Chapter 30. Limiting storage space usage on ext4 with quotas
You have to enable disk quotas on your system before you can assign them. You can assign disk quotas per user, per group or per project. However, if there is a soft limit set, you can exceed these quotas for a configurable period of time, known as the grace period.
30.1. Installing the quota tool
You must install the
quota RPM package to implement disk quotas.
# yum install quota
30.2. Enabling quota feature on file system creation
This procedure describes how to enable quotas on file system creation.
Enable quotas on file system creation:
# mkfs.ext4 -O quota /dev/sdaNote
Only user and group quotas are enabled and initialized by default.
Change the defaults on file system creation:
# mkfs.ext4 -O quota -E quotatype=usrquota:grpquota:prjquota /dev/sda
Mount the file system:
# mount /dev/sda
30.3. Enabling quota feature on existing file systems
This procedure describes how to enable the quota feature on existing file system using the
Unmount the file system:
# umount /dev/sda
Enable quotas on existing file system:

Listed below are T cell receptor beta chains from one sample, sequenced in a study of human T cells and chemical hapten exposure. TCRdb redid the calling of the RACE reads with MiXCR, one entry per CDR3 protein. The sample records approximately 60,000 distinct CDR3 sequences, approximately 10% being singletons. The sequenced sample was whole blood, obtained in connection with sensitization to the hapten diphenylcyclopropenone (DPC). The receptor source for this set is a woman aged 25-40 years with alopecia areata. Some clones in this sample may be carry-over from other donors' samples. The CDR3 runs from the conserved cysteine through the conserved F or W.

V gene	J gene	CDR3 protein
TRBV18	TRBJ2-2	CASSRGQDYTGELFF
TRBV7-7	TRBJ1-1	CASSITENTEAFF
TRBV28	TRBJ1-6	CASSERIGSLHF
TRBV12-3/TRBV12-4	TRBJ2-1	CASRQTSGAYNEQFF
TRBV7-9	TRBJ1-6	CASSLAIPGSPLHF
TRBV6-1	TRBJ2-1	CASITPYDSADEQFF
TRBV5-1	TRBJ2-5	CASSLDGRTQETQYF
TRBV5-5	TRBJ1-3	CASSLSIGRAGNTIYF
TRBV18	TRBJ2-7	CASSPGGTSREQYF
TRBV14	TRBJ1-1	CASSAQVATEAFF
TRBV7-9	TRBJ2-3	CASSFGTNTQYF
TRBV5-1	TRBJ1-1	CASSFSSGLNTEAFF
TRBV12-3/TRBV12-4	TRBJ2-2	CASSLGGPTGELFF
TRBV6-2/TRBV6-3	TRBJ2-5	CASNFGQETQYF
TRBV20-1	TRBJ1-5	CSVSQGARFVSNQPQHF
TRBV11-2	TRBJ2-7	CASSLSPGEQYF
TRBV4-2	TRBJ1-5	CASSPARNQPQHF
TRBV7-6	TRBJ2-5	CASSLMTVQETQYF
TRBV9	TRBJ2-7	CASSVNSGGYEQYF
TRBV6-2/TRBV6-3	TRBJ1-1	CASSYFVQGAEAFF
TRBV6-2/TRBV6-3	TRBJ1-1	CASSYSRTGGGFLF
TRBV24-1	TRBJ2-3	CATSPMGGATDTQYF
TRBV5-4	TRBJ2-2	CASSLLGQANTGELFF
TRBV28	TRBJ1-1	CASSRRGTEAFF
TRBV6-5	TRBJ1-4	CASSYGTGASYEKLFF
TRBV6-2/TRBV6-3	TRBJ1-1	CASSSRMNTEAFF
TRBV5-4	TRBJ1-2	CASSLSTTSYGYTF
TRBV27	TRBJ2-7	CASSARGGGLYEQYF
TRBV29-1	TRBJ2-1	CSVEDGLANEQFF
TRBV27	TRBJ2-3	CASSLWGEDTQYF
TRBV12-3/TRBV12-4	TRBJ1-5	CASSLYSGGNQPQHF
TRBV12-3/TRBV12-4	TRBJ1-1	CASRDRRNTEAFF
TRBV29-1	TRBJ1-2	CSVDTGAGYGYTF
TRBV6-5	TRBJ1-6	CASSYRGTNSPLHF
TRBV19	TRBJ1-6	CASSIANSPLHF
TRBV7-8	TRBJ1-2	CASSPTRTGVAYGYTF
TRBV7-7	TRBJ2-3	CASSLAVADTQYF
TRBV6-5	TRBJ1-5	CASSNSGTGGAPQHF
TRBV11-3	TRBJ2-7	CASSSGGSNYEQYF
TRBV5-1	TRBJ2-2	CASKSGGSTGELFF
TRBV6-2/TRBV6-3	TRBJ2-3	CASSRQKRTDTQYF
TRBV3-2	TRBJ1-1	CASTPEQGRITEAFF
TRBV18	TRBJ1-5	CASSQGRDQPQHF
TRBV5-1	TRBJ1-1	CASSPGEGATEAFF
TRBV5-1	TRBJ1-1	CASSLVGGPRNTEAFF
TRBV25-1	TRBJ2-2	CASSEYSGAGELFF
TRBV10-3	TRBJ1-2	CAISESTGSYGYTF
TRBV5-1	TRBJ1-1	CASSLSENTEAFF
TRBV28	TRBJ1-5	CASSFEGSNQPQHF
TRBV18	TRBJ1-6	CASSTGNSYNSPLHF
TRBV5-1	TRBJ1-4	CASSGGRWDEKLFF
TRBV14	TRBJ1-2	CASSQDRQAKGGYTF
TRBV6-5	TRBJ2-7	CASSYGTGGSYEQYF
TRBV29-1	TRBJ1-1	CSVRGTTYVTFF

# tune2fs -O quota /dev/sdaNote
Only user and group quotas are initialized by default.
Change the defaults:
# tune2fs -Q usrquota,grpquota,prjquota /dev/sda
Mount the file system:
# mount /dev/sda
30.4. Enabling quota enforcement
The quota accounting is enabled by default after mounting the file system without any additional options, but quota enforcement is not.
- Quota feature is enabled and the default quotas are initialized.
Enable quota enforcement by
quotaonfor the user quota:
# mount /dev/sda /mnt
# quotaon /mntNote
The quota enforcement can be enabled at mount time using
# mount -o usrquota,grpquota,prjquota /dev/sda /mnt
Enable user, group, and project quotas for all file systems:
# quotaon -vaugP
If neither of the
-Poptions are specified, only the user quotas are enabled.
-goption is specified, only group quotas are enabled.
-Poption is specified, only project quotas are enabled.
- If neither of the
Enable quotas for a specific file system, such as
# quotaon -vugP /home
30.5. Assigning quotas per user
The disk quotas are assigned to users with the
The text editor defined by the
EDITOR environment variable is used by
edquota. To change the editor, set the
EDITOR environment variable in your
~/.bash_profile file to the full path of the editor of your choice.
- User must exist prior to setting the user quota.
Assign the quota for a user:
# edquota username
Replace username with the user to which you want to assign the quotas.
For example, if you enable a quota for the